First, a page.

Council Tax bands are based on what your house was worth on 1 April 1991. Unfortunately, because the houses all had to be valued at the same time, corner-cutting meant some valuations weren’t terribly accurate. You can challenge your valuation, which could bring down your council tax – and could mean a refund of hundreds or thousands of pounds.

However, before you start, it’s worth being aware that challenges can mean the valuation is raised instead of lowered – so you end up paying an even higher rate of council tax. It means you need to do a bit of homework before you try it.

Check if you’re in the same band as your neighbours

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If you’re on good terms, the easiest approach is to ask neighbours in very similar properties to you what they pay. If you’d rather not ask, you can check the Valuation Office Agency website. If there’s a difference, you might be onto something.

Work out roughly what your house was worth in 1991

Unless it was actually sold in 1991, you’re looking for a rough ballpark. Zoopla lists historic sold prices, so you can put in your postcode, and search for similar properties sold around that time. Then compare them to the list on the VOA and see roughly what band you should have been put in. This will show whether it’s you or your neighbours who are likely to be on the wrong band.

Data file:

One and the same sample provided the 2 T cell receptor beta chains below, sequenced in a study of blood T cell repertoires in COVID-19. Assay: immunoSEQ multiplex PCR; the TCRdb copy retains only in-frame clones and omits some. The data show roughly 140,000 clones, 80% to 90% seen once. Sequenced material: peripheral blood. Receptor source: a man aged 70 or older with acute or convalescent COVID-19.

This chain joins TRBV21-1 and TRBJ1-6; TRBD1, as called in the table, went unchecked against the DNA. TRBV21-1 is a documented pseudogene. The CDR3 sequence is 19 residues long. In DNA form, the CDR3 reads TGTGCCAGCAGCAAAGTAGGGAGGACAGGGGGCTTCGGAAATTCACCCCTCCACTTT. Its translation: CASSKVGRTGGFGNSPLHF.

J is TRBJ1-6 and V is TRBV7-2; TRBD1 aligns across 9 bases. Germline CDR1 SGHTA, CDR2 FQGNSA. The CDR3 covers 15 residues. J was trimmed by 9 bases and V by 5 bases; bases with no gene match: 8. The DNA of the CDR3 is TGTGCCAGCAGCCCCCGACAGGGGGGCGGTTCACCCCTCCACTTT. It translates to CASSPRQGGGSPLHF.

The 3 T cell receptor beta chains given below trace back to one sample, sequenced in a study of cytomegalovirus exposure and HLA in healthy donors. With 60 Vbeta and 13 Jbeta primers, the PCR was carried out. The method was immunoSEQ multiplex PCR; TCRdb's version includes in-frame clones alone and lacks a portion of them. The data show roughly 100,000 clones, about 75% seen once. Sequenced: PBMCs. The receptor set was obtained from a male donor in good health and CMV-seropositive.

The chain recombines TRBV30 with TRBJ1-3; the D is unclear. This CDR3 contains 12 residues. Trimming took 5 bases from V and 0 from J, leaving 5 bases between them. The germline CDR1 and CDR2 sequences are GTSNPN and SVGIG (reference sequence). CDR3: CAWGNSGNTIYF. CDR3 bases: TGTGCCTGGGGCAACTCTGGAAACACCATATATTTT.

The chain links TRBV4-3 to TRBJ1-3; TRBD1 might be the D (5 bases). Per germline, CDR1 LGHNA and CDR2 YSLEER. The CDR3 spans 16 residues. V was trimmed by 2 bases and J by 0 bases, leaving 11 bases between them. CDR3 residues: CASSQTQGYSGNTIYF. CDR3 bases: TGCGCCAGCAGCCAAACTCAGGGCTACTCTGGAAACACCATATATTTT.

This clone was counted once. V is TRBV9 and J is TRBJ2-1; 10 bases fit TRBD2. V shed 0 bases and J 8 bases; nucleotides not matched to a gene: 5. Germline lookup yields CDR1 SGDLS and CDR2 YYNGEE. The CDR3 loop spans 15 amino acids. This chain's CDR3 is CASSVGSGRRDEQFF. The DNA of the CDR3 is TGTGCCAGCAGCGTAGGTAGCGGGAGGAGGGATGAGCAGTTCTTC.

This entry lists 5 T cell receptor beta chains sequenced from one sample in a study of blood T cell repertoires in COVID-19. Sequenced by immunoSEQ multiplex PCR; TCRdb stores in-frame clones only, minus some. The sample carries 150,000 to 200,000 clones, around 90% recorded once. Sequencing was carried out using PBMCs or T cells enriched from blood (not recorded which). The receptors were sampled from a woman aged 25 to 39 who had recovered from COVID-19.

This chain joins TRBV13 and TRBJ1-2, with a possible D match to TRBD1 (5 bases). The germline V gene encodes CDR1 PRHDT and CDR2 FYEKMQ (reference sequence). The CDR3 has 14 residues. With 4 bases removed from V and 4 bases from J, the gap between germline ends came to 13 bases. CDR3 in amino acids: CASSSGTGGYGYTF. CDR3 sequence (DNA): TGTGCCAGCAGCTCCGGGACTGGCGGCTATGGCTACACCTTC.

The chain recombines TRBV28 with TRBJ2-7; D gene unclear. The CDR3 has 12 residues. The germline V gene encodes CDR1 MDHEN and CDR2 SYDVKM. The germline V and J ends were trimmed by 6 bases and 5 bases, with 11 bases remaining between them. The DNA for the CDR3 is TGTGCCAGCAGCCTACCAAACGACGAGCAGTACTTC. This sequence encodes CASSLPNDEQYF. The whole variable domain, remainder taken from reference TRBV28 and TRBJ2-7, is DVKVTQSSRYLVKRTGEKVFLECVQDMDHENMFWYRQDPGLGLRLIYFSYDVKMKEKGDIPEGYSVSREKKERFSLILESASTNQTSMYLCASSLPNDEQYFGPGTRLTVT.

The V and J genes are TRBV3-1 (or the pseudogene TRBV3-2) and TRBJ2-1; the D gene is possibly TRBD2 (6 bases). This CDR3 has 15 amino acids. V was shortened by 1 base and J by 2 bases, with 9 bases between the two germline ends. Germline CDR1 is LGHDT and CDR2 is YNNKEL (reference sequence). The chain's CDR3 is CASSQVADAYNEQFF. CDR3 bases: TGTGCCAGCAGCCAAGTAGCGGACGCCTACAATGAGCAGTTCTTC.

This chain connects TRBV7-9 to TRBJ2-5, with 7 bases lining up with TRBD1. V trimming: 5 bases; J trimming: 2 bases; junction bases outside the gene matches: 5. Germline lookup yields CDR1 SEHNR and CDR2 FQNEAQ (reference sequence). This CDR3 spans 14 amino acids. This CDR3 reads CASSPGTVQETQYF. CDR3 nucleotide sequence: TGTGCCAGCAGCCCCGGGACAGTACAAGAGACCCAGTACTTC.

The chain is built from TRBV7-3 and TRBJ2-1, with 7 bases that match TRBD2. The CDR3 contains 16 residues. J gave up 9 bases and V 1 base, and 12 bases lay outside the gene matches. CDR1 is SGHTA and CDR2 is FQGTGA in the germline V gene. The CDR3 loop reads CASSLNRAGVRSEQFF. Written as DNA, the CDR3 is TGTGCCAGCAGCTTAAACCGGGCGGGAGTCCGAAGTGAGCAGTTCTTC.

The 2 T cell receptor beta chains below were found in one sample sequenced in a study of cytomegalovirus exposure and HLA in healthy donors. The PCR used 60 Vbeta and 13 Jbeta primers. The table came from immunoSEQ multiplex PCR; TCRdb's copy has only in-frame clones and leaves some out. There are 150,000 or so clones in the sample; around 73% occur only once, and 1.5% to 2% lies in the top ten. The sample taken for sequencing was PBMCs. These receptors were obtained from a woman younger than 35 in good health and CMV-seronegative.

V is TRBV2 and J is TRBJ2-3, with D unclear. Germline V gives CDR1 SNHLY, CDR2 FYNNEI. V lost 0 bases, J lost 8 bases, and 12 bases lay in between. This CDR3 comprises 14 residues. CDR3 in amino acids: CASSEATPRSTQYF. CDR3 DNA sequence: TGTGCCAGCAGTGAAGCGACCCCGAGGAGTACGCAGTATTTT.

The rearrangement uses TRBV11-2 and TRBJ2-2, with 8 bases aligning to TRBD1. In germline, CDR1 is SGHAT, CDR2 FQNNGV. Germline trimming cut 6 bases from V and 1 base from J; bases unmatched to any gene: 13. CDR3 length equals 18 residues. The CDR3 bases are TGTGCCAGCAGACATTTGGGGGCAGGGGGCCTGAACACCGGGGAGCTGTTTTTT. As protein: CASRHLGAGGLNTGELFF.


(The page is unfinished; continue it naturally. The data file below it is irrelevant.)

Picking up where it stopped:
Contact the VOA

If you’re on the wrong band, contact the VOA. The terminology you need to use is different depending on how long you’ve lived in the property: if you’ve been there for less than six months you can ask for a review, whereas if you’ve been there longer you can make a proposal. The easiest approach in either case is to call them.

House prices stagnate

Office for National Statistics figures show that the average house price stayed roughly the same between August and September, and although it meant prices were up an average of 9.5 per cent in a year, it’s the latest in a long line of signals that indicate we could be close to the peak.

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This is a clear indication that the triple threat of rising house prices, higher mortgage rates and soaring prices in general are taking their toll. As we add a recession to the mix in the coming months, we may well see prices start to slide.

It’s miserable news for anyone trading down, and while it seems like good news for first time buyers and those trading up, they face bigger risks. They may be stretching their budgets and are likely to have relatively little equity. It means they run a higher risk of negative equity in the months to come, so while a move may be more affordable, it’s definitely not easier.